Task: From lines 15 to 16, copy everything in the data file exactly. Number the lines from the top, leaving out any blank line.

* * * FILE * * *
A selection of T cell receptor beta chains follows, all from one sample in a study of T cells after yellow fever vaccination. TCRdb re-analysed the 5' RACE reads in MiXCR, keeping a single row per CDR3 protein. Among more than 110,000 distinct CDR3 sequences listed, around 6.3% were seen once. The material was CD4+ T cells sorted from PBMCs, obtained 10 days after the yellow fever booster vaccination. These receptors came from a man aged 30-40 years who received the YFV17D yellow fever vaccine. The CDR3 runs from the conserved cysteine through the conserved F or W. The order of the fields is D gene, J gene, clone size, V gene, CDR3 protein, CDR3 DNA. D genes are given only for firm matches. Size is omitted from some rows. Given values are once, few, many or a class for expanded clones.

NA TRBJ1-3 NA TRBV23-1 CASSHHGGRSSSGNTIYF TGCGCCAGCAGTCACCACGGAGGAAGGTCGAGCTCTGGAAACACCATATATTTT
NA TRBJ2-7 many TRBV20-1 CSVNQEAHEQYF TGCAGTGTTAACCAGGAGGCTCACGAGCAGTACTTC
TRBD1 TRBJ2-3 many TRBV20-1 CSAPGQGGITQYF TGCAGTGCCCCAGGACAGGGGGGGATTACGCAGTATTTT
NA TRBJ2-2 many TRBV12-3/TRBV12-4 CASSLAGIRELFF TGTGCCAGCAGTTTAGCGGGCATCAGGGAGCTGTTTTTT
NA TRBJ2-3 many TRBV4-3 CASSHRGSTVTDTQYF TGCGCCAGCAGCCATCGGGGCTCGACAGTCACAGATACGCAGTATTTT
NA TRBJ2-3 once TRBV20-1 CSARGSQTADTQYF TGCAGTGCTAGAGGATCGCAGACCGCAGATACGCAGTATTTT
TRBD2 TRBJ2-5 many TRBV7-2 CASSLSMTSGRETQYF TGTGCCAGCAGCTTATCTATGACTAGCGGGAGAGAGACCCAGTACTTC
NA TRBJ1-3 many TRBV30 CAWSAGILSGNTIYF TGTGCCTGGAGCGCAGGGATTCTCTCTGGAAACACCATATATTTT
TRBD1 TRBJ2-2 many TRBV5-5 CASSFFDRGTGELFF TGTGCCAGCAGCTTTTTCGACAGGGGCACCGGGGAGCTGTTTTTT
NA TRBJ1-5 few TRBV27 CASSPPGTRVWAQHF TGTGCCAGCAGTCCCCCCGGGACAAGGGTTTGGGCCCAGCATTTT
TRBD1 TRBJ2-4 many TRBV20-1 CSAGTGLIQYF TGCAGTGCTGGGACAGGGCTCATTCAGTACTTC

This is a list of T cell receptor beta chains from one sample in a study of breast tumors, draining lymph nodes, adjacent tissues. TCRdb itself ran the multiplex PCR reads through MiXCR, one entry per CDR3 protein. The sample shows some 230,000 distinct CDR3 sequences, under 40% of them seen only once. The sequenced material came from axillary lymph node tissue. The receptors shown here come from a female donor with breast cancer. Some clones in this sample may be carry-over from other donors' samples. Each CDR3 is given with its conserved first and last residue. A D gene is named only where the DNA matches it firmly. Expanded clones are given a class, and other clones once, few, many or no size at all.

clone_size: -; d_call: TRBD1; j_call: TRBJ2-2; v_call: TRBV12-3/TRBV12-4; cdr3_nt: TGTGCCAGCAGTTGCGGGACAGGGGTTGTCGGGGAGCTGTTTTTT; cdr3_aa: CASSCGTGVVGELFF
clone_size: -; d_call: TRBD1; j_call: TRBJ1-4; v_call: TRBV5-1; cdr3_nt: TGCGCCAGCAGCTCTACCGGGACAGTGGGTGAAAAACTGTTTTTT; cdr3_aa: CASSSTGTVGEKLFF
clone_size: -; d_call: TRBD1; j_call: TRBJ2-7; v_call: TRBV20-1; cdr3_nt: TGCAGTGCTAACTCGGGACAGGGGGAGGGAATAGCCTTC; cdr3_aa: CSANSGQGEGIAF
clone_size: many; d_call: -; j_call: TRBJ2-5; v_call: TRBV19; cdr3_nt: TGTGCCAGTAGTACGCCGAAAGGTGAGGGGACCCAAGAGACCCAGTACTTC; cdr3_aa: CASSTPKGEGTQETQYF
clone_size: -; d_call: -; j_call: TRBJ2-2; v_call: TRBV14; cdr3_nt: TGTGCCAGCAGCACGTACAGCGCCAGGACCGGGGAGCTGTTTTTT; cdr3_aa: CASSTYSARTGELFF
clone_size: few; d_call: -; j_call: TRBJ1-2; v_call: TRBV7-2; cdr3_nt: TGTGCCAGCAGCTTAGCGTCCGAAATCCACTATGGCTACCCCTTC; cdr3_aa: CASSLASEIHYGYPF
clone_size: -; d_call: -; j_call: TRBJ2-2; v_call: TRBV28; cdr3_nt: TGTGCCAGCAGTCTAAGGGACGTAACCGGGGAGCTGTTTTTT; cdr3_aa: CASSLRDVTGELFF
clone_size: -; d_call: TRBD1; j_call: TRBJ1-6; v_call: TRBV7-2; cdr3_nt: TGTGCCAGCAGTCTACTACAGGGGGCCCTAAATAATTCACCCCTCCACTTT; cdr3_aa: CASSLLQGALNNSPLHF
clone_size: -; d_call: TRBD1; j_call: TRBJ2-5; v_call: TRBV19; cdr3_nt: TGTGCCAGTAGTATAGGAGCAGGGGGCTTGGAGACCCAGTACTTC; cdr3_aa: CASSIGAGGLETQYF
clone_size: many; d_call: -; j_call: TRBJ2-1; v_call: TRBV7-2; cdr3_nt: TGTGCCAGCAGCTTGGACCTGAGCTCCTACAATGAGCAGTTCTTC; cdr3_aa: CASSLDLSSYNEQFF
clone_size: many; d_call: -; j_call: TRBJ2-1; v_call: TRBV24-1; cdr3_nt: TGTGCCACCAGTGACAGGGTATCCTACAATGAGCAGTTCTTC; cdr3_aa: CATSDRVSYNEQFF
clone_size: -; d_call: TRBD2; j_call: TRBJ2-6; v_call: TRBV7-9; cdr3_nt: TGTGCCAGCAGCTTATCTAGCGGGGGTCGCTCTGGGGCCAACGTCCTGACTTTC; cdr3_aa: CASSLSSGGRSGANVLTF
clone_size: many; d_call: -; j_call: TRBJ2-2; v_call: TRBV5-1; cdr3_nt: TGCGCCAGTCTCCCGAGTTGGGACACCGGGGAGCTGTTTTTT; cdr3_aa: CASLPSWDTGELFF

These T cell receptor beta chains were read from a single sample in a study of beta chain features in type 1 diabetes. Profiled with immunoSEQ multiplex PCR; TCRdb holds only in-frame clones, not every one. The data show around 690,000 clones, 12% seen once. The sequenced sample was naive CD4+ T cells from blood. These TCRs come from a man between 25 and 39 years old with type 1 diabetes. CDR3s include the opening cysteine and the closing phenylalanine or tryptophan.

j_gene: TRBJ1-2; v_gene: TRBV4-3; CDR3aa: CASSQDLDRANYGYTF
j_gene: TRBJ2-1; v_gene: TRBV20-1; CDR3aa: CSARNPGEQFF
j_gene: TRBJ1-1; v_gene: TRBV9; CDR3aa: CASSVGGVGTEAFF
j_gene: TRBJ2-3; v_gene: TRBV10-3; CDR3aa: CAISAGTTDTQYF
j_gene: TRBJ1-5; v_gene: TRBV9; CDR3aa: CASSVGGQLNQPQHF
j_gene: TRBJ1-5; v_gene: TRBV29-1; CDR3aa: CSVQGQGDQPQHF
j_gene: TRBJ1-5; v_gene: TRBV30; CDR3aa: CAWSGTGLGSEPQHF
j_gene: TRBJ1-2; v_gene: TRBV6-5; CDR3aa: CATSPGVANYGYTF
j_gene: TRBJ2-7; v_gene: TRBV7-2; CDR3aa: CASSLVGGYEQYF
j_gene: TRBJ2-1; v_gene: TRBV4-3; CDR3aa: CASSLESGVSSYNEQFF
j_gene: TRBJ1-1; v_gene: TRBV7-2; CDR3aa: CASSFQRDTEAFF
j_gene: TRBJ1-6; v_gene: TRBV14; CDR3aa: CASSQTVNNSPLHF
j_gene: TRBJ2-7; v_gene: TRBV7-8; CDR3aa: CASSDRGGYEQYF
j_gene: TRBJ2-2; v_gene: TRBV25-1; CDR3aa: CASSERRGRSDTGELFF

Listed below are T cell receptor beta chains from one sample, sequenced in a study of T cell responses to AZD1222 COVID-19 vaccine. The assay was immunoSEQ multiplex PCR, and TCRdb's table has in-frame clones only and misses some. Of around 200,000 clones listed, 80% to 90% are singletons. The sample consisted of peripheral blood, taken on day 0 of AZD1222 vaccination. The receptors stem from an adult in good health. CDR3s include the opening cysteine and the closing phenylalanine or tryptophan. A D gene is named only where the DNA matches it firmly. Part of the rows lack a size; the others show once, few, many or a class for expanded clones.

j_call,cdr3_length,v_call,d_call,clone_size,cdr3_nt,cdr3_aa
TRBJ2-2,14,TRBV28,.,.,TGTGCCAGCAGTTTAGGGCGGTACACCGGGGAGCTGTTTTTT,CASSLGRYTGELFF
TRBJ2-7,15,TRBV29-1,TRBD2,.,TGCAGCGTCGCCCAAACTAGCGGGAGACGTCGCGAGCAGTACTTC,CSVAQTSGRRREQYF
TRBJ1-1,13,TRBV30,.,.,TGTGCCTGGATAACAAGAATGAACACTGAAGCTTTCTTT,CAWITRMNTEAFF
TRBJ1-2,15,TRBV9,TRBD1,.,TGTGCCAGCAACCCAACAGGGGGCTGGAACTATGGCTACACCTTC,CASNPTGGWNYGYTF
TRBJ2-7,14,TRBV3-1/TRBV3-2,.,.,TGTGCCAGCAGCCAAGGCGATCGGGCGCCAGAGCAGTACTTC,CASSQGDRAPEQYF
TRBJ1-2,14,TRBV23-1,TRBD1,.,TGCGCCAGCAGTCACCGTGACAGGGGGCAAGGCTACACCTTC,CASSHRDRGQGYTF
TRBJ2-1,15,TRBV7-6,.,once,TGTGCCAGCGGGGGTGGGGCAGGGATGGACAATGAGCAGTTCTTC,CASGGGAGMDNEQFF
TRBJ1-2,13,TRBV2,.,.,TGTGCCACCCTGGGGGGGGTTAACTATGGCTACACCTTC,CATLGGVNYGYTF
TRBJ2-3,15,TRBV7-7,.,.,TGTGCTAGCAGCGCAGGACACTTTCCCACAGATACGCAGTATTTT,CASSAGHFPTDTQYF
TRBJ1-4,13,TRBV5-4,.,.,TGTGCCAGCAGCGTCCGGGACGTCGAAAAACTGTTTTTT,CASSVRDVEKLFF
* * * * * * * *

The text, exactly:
clone_size: -; d_call: TRBD1; j_call: TRBJ1-4; v_call: TRBV5-1; cdr3_nt: TGCGCCAGCAGCTCTACCGGGACAGTGGGTGAAAAACTGTTTTTT; cdr3_aa: CASSSTGTVGEKLFF
clone_size: -; d_call: TRBD1; j_call: TRBJ2-7; v_call: TRBV20-1; cdr3_nt: TGCAGTGCTAACTCGGGACAGGGGGAGGGAATAGCCTTC; cdr3_aa: CSANSGQGEGIAF